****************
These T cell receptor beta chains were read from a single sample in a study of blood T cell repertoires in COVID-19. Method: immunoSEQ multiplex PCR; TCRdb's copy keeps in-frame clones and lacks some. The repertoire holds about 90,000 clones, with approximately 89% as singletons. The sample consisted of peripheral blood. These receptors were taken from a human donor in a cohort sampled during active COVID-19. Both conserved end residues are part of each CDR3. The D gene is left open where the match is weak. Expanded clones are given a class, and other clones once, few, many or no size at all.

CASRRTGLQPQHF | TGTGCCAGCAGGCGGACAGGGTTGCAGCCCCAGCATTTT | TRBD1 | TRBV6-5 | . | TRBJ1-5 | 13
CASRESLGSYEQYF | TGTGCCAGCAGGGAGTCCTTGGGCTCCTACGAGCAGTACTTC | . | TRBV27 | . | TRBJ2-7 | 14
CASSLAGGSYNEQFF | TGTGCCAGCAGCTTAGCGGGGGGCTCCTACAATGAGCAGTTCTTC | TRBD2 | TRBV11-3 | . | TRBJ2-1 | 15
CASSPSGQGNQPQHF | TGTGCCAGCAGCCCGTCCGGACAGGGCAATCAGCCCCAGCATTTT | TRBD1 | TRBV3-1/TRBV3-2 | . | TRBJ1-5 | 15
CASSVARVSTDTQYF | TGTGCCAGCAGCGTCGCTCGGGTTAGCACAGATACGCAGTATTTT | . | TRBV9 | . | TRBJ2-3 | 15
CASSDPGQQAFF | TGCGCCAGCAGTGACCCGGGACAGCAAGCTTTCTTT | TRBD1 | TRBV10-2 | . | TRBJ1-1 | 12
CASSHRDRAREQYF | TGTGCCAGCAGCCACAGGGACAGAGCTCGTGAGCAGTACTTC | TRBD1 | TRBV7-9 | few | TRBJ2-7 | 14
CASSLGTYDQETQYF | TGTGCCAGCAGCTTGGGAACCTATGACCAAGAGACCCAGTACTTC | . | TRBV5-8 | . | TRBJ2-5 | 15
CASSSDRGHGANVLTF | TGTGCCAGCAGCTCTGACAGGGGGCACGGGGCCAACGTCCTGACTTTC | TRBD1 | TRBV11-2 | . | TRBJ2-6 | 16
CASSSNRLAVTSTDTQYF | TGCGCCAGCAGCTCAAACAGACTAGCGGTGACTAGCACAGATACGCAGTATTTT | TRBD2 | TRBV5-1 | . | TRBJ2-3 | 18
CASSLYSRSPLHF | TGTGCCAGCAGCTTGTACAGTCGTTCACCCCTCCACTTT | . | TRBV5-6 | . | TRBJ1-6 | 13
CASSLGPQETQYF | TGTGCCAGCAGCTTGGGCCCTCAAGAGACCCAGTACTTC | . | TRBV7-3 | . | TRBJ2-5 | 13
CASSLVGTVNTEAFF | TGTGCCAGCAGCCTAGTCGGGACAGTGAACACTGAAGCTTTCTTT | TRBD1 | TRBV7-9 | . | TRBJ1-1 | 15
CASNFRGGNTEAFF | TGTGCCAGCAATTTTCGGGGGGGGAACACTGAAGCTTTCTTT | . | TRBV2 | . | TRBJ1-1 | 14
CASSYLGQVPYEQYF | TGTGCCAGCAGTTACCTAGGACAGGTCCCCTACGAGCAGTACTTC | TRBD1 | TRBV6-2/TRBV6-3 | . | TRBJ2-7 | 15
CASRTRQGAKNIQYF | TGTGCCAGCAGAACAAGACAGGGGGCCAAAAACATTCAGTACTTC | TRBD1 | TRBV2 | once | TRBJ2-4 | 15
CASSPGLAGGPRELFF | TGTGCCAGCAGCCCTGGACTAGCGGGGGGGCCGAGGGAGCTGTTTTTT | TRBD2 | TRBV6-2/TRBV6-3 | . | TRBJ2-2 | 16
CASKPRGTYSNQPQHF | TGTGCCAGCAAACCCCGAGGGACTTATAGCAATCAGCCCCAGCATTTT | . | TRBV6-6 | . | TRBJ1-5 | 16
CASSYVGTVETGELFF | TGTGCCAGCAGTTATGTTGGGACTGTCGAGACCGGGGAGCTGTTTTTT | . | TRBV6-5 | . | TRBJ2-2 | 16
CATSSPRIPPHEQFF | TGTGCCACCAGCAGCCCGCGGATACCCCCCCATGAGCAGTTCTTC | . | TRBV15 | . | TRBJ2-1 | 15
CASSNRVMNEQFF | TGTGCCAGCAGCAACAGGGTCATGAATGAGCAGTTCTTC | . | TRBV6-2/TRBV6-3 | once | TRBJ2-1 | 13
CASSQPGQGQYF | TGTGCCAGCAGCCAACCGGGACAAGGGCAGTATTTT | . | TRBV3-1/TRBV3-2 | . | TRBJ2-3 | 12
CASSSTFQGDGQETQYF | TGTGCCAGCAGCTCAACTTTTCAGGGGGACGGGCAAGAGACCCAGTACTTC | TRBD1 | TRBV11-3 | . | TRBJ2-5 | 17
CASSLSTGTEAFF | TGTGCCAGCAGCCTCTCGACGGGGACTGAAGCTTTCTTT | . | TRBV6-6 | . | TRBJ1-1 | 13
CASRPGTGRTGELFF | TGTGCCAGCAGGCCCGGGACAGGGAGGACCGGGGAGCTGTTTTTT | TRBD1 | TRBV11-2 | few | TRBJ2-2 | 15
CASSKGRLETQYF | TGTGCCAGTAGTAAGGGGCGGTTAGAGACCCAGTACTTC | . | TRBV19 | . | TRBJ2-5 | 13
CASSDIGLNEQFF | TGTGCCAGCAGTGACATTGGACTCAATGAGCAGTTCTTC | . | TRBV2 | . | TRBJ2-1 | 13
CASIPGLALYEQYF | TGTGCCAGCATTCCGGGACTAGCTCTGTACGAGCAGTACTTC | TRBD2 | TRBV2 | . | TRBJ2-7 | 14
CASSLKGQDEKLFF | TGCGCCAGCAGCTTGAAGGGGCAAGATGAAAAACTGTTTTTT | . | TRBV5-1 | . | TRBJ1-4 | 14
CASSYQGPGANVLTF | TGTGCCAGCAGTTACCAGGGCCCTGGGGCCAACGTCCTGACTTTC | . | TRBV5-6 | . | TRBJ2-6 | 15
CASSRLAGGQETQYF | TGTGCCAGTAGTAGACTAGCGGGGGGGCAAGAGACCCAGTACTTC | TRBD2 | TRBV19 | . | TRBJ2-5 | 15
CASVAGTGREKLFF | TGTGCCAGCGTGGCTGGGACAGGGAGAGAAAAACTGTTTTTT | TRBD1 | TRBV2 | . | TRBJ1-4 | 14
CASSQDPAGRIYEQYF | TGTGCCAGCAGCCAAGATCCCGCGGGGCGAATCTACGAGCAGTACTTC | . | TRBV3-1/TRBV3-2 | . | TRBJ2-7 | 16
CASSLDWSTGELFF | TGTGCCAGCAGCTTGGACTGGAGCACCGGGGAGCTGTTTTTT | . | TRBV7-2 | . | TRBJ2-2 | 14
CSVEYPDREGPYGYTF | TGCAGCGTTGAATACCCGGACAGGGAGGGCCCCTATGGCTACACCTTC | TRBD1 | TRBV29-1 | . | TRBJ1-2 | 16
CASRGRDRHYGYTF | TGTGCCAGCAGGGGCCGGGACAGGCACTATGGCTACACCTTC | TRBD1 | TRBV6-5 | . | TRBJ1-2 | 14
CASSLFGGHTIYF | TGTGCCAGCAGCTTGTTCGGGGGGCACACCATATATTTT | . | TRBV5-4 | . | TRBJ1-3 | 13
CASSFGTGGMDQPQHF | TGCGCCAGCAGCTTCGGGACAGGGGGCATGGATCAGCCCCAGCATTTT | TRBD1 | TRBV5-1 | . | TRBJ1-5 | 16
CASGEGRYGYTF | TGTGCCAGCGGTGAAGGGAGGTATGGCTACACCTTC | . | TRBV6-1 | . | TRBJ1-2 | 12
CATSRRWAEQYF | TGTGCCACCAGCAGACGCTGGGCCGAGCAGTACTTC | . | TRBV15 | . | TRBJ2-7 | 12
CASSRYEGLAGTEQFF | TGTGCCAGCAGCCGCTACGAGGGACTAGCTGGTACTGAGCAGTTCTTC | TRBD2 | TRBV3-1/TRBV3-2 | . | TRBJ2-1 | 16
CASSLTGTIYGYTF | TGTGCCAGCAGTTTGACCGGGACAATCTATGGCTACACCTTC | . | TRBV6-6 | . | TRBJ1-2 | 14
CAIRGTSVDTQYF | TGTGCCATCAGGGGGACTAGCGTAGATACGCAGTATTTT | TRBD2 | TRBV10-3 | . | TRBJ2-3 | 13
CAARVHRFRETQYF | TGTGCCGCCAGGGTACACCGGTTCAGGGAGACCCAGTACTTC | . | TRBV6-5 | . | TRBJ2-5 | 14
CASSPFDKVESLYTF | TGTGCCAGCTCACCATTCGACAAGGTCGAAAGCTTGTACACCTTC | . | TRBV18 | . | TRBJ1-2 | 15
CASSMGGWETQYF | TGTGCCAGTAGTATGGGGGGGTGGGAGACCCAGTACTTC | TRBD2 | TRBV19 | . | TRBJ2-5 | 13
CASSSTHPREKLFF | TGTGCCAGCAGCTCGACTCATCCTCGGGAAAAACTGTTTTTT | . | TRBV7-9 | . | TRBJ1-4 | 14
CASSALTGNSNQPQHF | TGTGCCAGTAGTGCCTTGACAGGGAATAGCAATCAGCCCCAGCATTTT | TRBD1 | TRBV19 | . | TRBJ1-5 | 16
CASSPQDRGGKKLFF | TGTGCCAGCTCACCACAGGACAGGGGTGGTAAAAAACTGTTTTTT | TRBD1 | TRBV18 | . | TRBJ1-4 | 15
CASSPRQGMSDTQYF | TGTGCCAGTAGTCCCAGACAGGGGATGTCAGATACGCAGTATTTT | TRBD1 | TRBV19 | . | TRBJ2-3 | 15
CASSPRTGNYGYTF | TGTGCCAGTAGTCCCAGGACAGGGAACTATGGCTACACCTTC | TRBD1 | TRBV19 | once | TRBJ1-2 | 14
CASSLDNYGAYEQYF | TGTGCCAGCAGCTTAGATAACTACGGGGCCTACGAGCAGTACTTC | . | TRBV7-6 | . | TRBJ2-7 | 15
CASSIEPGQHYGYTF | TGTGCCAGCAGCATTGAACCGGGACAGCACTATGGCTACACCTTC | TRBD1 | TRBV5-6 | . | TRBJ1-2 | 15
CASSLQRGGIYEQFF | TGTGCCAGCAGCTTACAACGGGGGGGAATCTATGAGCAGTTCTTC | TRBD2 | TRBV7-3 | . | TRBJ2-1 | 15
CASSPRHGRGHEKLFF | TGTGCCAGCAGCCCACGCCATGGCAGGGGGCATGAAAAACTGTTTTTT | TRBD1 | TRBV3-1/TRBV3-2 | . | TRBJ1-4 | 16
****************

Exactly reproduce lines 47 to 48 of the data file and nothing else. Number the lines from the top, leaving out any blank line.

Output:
CASSMGGWETQYF | TGTGCCAGTAGTATGGGGGGGTGGGAGACCCAGTACTTC | TRBD2 | TRBV19 | . | TRBJ2-5 | 13
CASSSTHPREKLFF | TGTGCCAGCAGCTCGACTCATCCTCGGGAAAAACTGTTTTTT | . | TRBV7-9 | . | TRBJ1-4 | 14